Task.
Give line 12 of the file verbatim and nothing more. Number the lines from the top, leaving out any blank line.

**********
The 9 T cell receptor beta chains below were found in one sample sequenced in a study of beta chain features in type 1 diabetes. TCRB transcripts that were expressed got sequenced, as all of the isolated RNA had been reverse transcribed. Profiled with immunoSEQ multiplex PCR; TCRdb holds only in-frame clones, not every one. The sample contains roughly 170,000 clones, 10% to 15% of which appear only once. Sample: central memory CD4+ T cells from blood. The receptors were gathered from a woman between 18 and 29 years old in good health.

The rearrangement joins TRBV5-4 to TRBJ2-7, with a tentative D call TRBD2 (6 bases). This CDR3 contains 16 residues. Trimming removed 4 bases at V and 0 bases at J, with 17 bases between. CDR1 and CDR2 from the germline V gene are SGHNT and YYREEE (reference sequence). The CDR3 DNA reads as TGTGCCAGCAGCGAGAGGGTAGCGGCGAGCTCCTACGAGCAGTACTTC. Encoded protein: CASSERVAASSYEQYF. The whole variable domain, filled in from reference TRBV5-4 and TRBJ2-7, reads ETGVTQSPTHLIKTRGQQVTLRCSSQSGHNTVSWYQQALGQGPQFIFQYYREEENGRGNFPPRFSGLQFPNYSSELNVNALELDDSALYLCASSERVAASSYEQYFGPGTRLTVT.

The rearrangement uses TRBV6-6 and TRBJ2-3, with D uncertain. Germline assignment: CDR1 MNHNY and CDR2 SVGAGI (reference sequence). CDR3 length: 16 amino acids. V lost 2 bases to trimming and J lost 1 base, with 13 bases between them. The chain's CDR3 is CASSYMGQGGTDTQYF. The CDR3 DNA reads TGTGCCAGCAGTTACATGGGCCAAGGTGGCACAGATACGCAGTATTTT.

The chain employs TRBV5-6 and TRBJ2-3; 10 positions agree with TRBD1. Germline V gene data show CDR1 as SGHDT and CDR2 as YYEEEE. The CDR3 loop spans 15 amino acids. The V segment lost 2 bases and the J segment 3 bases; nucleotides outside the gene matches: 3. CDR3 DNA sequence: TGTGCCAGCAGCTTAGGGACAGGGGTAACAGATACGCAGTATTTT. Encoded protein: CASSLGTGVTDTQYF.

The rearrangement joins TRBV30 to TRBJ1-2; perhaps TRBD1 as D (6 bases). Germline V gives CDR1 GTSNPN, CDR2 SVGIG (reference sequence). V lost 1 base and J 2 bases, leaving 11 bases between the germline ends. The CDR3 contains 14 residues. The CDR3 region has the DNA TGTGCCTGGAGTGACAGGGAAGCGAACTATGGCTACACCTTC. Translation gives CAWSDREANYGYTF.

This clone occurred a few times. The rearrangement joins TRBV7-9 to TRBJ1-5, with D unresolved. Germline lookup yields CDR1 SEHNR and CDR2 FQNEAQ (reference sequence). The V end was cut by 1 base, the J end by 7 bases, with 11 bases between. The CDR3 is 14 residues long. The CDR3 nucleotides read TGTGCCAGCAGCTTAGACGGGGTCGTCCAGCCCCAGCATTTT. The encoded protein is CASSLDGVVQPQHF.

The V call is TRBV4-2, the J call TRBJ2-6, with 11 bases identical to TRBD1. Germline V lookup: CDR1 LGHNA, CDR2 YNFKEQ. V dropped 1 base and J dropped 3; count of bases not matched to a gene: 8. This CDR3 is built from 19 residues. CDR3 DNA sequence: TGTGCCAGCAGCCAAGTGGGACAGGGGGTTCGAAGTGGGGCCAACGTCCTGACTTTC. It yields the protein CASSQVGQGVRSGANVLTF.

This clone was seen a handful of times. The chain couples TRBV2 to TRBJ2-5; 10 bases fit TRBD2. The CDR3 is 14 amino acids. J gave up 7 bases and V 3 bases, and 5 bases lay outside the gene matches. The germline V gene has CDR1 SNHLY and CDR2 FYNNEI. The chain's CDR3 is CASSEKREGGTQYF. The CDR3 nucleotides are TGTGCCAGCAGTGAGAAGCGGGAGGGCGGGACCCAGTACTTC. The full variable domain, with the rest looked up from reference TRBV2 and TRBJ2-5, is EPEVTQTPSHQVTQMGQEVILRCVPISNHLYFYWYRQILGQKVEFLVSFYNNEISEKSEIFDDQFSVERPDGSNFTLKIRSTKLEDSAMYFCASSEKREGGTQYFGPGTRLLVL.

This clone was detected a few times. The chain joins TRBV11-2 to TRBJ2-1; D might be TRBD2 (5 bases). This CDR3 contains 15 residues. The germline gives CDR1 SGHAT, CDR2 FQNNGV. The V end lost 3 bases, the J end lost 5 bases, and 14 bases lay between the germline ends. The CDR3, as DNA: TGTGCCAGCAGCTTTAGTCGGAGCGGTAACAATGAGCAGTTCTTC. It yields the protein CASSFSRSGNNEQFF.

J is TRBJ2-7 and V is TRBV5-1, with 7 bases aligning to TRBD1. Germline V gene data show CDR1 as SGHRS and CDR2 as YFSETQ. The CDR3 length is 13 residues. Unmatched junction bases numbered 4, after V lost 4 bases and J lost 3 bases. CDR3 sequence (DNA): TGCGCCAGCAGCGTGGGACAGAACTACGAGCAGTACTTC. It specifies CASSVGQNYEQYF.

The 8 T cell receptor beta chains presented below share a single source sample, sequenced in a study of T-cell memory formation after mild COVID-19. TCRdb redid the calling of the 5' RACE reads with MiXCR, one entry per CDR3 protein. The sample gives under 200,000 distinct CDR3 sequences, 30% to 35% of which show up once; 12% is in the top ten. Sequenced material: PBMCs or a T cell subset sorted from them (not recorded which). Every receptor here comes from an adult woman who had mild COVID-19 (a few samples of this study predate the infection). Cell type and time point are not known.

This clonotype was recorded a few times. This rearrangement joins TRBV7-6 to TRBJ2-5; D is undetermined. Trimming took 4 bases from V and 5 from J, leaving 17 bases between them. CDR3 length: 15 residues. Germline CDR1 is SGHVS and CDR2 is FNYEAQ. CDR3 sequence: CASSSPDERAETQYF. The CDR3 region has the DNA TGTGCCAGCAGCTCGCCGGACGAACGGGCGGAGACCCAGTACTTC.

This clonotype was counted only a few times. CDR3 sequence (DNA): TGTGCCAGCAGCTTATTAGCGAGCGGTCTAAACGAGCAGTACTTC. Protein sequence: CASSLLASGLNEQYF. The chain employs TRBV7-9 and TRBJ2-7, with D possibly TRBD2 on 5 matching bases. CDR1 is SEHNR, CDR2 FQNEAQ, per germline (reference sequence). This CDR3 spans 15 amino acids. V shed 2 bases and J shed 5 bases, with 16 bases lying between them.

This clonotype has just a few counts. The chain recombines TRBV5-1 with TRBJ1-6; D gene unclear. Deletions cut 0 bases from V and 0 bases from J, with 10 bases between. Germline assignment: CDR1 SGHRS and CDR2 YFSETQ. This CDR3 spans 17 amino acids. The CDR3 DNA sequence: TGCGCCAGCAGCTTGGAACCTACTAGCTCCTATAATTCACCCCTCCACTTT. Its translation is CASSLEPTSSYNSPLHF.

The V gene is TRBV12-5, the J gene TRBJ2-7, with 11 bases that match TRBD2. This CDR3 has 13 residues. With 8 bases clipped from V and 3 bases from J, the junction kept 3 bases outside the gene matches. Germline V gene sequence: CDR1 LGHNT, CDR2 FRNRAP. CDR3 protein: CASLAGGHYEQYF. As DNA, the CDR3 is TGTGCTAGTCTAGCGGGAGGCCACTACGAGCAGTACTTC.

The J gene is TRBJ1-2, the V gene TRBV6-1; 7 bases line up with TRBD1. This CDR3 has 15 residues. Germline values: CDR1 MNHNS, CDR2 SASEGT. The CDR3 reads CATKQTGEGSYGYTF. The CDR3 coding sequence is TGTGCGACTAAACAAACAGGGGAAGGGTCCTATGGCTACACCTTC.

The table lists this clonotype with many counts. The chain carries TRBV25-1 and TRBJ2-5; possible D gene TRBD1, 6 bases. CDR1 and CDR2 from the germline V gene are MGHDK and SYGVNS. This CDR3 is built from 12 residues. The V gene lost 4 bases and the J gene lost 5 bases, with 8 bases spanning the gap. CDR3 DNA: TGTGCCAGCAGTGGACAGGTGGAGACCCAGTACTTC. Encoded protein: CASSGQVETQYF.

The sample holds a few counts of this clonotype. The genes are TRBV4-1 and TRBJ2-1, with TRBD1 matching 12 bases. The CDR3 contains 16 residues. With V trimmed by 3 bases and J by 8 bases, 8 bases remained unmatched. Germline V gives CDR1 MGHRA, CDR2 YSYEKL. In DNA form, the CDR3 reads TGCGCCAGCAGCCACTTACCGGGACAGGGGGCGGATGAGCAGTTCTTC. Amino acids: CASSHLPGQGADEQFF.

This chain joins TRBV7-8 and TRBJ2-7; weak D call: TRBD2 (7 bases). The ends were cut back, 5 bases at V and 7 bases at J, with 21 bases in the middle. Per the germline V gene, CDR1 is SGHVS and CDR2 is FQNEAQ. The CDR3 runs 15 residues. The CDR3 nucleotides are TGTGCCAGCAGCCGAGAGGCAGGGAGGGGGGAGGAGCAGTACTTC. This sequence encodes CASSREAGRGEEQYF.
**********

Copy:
This clonotype was recorded a few times. This rearrangement joins TRBV7-6 to TRBJ2-5; D is undetermined. Trimming took 4 bases from V and 5 from J, leaving 17 bases between them. CDR3 length: 15 residues. Germline CDR1 is SGHVS and CDR2 is FNYEAQ. CDR3 sequence: CASSSPDERAETQYF. The CDR3 region has the DNA TGTGCCAGCAGCTCGCCGGACGAACGGGCGGAGACCCAGTACTTC.